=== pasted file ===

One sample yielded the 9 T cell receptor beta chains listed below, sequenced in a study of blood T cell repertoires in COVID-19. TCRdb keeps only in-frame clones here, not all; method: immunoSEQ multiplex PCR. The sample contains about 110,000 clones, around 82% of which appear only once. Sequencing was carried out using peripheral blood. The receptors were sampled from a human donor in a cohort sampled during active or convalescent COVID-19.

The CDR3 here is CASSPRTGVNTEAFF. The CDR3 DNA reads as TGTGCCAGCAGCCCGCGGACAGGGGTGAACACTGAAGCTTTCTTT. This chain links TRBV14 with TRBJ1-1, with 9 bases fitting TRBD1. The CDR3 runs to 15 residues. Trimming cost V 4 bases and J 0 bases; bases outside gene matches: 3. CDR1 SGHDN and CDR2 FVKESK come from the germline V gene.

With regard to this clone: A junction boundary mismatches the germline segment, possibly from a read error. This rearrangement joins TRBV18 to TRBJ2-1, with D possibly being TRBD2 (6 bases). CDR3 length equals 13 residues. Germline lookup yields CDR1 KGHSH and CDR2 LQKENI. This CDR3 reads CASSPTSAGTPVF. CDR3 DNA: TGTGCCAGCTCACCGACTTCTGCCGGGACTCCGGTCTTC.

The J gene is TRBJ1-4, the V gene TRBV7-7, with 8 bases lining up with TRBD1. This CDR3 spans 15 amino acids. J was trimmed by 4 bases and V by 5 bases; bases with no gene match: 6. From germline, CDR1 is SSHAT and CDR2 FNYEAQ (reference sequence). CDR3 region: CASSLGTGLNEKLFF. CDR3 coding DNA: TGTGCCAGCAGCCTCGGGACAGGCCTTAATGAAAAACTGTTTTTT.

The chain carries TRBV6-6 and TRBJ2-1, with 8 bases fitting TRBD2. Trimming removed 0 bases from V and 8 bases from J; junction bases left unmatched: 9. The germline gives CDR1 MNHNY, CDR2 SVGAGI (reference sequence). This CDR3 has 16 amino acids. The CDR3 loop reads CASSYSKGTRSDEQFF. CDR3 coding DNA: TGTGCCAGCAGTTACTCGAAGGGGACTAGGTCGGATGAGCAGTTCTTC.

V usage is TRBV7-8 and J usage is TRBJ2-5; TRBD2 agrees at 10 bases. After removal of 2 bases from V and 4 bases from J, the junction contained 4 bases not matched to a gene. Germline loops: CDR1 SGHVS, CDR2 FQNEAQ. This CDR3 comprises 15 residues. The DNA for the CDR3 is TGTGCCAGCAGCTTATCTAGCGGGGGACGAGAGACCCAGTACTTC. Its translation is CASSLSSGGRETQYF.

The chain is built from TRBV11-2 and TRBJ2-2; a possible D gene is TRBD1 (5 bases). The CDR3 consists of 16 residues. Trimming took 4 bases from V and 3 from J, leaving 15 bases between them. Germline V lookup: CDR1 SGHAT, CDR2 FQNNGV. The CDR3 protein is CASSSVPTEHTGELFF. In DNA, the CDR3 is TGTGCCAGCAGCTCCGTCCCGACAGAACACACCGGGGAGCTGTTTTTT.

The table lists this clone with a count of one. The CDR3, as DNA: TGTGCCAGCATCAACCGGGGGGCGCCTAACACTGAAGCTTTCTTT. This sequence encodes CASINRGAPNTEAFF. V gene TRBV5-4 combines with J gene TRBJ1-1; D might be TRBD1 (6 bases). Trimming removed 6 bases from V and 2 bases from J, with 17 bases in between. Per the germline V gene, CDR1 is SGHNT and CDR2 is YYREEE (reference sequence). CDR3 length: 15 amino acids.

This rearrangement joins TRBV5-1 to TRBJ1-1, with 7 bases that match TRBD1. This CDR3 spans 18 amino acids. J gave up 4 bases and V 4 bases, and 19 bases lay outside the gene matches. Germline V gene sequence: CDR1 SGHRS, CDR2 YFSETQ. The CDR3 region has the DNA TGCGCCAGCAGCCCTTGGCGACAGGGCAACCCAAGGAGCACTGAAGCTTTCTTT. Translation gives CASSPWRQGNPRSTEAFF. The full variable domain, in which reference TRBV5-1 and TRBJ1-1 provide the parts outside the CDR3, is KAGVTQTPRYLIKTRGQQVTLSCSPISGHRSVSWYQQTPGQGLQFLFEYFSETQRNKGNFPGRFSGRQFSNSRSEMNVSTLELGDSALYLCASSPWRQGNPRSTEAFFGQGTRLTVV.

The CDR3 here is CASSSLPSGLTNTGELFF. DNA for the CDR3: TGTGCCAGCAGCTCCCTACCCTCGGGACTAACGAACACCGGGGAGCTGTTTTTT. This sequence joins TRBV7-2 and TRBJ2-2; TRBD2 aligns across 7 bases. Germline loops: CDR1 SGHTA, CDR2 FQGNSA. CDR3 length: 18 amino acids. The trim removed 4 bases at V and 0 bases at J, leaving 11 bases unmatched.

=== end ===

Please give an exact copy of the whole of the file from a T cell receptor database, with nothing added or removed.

One sample yielded the 9 T cell receptor beta chains listed below, sequenced in a study of blood T cell repertoires in COVID-19. TCRdb keeps only in-frame clones here, not all; method: immunoSEQ multiplex PCR. The sample contains about 110,000 clones, around 82% of which appear only once. Sequencing was carried out using peripheral blood. The receptors were sampled from a human donor in a cohort sampled during active or convalescent COVID-19.

The CDR3 here is CASSPRTGVNTEAFF. The CDR3 DNA reads as TGTGCCAGCAGCCCGCGGACAGGGGTGAACACTGAAGCTTTCTTT. This chain links TRBV14 with TRBJ1-1, with 9 bases fitting TRBD1. The CDR3 runs to 15 residues. Trimming cost V 4 bases and J 0 bases; bases outside gene matches: 3. CDR1 SGHDN and CDR2 FVKESK come from the germline V gene.

With regard to this clone: A junction boundary mismatches the germline segment, possibly from a read error. This rearrangement joins TRBV18 to TRBJ2-1, with D possibly being TRBD2 (6 bases). CDR3 length equals 13 residues. Germline lookup yields CDR1 KGHSH and CDR2 LQKENI. This CDR3 reads CASSPTSAGTPVF. CDR3 DNA: TGTGCCAGCTCACCGACTTCTGCCGGGACTCCGGTCTTC.

The J gene is TRBJ1-4, the V gene TRBV7-7, with 8 bases lining up with TRBD1. This CDR3 spans 15 amino acids. J was trimmed by 4 bases and V by 5 bases; bases with no gene match: 6. From germline, CDR1 is SSHAT and CDR2 FNYEAQ (reference sequence). CDR3 region: CASSLGTGLNEKLFF. CDR3 coding DNA: TGTGCCAGCAGCCTCGGGACAGGCCTTAATGAAAAACTGTTTTTT.

The chain carries TRBV6-6 and TRBJ2-1, with 8 bases fitting TRBD2. Trimming removed 0 bases from V and 8 bases from J; junction bases left unmatched: 9. The germline gives CDR1 MNHNY, CDR2 SVGAGI (reference sequence). This CDR3 has 16 amino acids. The CDR3 loop reads CASSYSKGTRSDEQFF. CDR3 coding DNA: TGTGCCAGCAGTTACTCGAAGGGGACTAGGTCGGATGAGCAGTTCTTC.

V usage is TRBV7-8 and J usage is TRBJ2-5; TRBD2 agrees at 10 bases. After removal of 2 bases from V and 4 bases from J, the junction contained 4 bases not matched to a gene. Germline loops: CDR1 SGHVS, CDR2 FQNEAQ. This CDR3 comprises 15 residues. The DNA for the CDR3 is TGTGCCAGCAGCTTATCTAGCGGGGGACGAGAGACCCAGTACTTC. Its translation is CASSLSSGGRETQYF.

The chain is built from TRBV11-2 and TRBJ2-2; a possible D gene is TRBD1 (5 bases). The CDR3 consists of 16 residues. Trimming took 4 bases from V and 3 from J, leaving 15 bases between them. Germline V lookup: CDR1 SGHAT, CDR2 FQNNGV. The CDR3 protein is CASSSVPTEHTGELFF. In DNA, the CDR3 is TGTGCCAGCAGCTCCGTCCCGACAGAACACACCGGGGAGCTGTTTTTT.

The table lists this clone with a count of one. The CDR3, as DNA: TGTGCCAGCATCAACCGGGGGGCGCCTAACACTGAAGCTTTCTTT. This sequence encodes CASINRGAPNTEAFF. V gene TRBV5-4 combines with J gene TRBJ1-1; D might be TRBD1 (6 bases). Trimming removed 6 bases from V and 2 bases from J, with 17 bases in between. Per the germline V gene, CDR1 is SGHNT and CDR2 is YYREEE (reference sequence). CDR3 length: 15 amino acids.

This rearrangement joins TRBV5-1 to TRBJ1-1, with 7 bases that match TRBD1. This CDR3 spans 18 amino acids. J gave up 4 bases and V 4 bases, and 19 bases lay outside the gene matches. Germline V gene sequence: CDR1 SGHRS, CDR2 YFSETQ. The CDR3 region has the DNA TGCGCCAGCAGCCCTTGGCGACAGGGCAACCCAAGGAGCACTGAAGCTTTCTTT. Translation gives CASSPWRQGNPRSTEAFF. The full variable domain, in which reference TRBV5-1 and TRBJ1-1 provide the parts outside the CDR3, is KAGVTQTPRYLIKTRGQQVTLSCSPISGHRSVSWYQQTPGQGLQFLFEYFSETQRNKGNFPGRFSGRQFSNSRSEMNVSTLELGDSALYLCASSPWRQGNPRSTEAFFGQGTRLTVV.

The CDR3 here is CASSSLPSGLTNTGELFF. DNA for the CDR3: TGTGCCAGCAGCTCCCTACCCTCGGGACTAACGAACACCGGGGAGCTGTTTTTT. This sequence joins TRBV7-2 and TRBJ2-2; TRBD2 aligns across 7 bases. Germline loops: CDR1 SGHTA, CDR2 FQGNSA. CDR3 length: 18 amino acids. The trim removed 4 bases at V and 0 bases at J, leaving 11 bases unmatched.